Pension

Consequences of non-remittance of pension deductions by employers

By Chris Agabi

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Consequences of non-remittance of pension deductions by employers
Some pensioners waiting to be screened, recently
There are growing number of cases where employers deduct pension contributions of employees but fail to remit them to the Pension Funds Administrations (PFA).

This situation is worrying the National Pension Commission (PenCom) and the Pension Funds Administrators (PFAs). The default in pension remittances by some employers is impacting negatively on the growth of the employee’s (RSA) account and contradicts the provisions of the PRA 2014 which state in Section 11 subsection 3(b) that “the employer shall not later than 7 working days from the day the employee is paid his salary remit an amount comprising the employee’s contribution under paragraph (a) of this subsection and the employer’s contribution to the Pension Fund Custodian specified by the Pension Fund Administrator of the employee”.

To underscore the challenge, the DG PenCom, Mrs ChineloAnohu-Amazu, recently noted it is partnering with the Economic and Financial Crimes Commission (EFCC) to compile list of employers that have not been remitting deducted pension contributions for possible prosecution, adding that the non-remittance of deducted pension contributions of workers was an economic crime. The commission is also encouraging employees to report employers who fail to remit pension deductions.

However, in April 2016 in a memorandum submitted by PenCom to the House Committee on Pensions during the Public Hearing on the Level of Compliance on the Contributory Pension Scheme, the commission submitted that the responsibility of ensuring continuous remittance of monthly pension contributions by employers is enormous considering that over 73,403 employers had been registered by the commission.

In the memorandum, obtained by our correspondent and excerpts presented here, PenCom noted that to address the challenge, it has engaged the services of consultants. Accordingly, the commission has developed a Framework for Recovery of Outstanding Pension Contributions with Interest Penalty from defaulting employers.

The framework included engaging eligible recovery agents under agreed terms and conditions. In line with the framework, the commission appointed 173 accounting and law firms on a “no recovery, no pay basis”.

“The defaulting employers were identified through the returns submitted by the PFAs and were assigned to the agents. The recovery of outstanding contributions was effective from January 2005. The sum of N9.289 billion has been recovered comprising principal contribution N5.655 billion and penalty N3.633 billion as at 31 December, 2015,” the document showed.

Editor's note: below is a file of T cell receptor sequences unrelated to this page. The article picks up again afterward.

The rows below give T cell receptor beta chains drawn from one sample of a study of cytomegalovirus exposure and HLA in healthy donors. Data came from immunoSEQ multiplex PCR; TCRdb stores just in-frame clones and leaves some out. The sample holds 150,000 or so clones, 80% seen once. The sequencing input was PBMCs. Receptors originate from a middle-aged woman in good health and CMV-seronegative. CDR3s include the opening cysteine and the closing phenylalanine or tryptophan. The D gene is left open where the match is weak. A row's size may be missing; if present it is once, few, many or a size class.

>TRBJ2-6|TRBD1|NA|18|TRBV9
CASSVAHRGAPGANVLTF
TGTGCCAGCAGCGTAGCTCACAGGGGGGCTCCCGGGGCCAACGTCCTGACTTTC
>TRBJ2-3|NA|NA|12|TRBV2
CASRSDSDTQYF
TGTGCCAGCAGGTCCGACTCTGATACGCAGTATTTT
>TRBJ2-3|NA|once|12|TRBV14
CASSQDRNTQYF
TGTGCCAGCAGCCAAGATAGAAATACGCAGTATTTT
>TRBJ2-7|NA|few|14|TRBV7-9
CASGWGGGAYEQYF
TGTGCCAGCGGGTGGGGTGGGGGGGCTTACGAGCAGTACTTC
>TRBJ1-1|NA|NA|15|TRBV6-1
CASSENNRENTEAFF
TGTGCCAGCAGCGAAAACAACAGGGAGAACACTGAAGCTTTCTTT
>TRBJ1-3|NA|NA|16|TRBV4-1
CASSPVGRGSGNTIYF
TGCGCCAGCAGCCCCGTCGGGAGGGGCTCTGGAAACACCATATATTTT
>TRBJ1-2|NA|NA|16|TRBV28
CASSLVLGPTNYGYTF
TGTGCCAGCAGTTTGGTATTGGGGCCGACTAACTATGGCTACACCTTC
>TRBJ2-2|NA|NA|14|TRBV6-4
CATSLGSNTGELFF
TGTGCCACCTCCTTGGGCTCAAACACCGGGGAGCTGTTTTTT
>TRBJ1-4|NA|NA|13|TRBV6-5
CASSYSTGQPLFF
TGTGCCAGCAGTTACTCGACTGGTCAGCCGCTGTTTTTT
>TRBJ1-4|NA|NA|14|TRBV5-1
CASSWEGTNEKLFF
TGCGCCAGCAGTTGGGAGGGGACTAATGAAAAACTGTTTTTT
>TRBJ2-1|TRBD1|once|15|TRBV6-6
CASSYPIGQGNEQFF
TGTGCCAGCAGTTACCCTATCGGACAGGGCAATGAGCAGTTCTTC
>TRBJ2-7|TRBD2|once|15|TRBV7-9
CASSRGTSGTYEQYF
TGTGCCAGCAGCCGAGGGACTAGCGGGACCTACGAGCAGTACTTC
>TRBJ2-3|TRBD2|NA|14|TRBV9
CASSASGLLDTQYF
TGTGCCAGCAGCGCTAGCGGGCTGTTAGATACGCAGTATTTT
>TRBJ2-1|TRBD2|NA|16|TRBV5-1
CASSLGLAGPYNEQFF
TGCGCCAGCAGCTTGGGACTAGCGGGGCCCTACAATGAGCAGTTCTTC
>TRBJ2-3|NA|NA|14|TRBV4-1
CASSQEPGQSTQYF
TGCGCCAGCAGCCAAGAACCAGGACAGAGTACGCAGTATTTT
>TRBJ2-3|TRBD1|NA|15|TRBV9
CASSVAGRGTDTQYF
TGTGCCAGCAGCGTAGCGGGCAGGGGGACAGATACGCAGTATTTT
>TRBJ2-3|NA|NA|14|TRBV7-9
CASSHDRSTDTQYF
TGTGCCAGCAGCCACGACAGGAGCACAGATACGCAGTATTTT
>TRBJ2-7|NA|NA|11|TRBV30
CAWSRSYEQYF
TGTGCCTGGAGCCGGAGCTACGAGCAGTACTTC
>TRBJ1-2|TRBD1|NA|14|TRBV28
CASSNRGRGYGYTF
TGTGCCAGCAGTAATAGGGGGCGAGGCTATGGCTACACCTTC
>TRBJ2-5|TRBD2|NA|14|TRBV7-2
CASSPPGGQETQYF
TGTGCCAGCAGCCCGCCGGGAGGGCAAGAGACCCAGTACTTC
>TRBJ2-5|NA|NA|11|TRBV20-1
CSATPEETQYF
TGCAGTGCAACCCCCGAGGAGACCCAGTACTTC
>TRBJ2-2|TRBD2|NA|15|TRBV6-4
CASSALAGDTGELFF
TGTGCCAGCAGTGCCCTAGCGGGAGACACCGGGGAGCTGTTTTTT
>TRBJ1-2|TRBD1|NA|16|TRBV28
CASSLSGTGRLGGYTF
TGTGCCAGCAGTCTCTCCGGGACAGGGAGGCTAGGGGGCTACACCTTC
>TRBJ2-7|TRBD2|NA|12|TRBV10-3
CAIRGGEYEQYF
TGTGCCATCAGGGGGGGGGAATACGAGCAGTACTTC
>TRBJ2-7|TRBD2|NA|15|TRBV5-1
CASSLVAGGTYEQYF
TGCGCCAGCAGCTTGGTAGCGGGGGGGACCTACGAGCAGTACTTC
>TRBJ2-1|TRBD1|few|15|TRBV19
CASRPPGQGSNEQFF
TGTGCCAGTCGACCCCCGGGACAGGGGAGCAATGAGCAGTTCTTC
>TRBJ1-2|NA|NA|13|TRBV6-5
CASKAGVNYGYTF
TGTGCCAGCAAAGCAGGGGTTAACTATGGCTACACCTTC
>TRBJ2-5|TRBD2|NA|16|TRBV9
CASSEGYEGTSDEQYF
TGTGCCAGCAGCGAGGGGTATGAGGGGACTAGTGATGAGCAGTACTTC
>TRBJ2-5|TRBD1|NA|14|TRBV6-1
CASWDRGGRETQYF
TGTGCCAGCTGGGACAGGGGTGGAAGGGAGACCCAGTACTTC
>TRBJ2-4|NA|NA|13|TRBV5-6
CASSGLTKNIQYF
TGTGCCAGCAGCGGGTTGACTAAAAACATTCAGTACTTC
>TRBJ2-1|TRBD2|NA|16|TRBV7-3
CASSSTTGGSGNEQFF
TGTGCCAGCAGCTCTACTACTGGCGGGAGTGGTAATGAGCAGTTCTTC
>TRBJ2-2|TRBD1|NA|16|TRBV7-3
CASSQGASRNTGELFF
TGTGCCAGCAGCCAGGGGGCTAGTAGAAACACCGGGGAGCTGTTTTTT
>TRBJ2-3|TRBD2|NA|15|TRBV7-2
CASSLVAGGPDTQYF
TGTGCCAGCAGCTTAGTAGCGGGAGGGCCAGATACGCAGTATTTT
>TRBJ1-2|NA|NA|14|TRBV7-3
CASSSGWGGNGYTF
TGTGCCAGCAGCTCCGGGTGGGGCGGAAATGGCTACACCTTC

Non-remittance of the contributions as and when due attracts penalty to be stipulated by the commission as enshrined in Section 11(6) &(7) and Section 24(d) of the PRA 2014. The penalty shall not be less than 2% of the unpaid contribution and is recoverable as a debt. Specifically, the Act made the remittance of contributions of employees of the Federal Government as a charge on the Consolidated Revenue Fund of the Federation with a mandate on the Accountant General of the Federation to make the appropriate deductions.

To further achieve its mandate, PenCom developed a framework of performance which contains implementation strategies such as public enlightenment, collaboration with regulators/professional bodies, issuance of compliance certificate, engagement of consultants and disclosure requirements. Other strategies included on-site inspection/investigation of employers and application of a regime of sanctions. The framework is also premised on identification, listing and categorisation of employers into different sectors, groups, professional affiliations and regulated entities.

The commission has collaborated with other agencies and professional bodies to ensure compliance with the PRA 2014 especially among private sector organisations. The agencies included the Central Bank of Nigeria (CBN), Bureau for Public Procurement (BPP), Securities and Exchange Commission (SEC) and National Bureau for Statistics (NBS).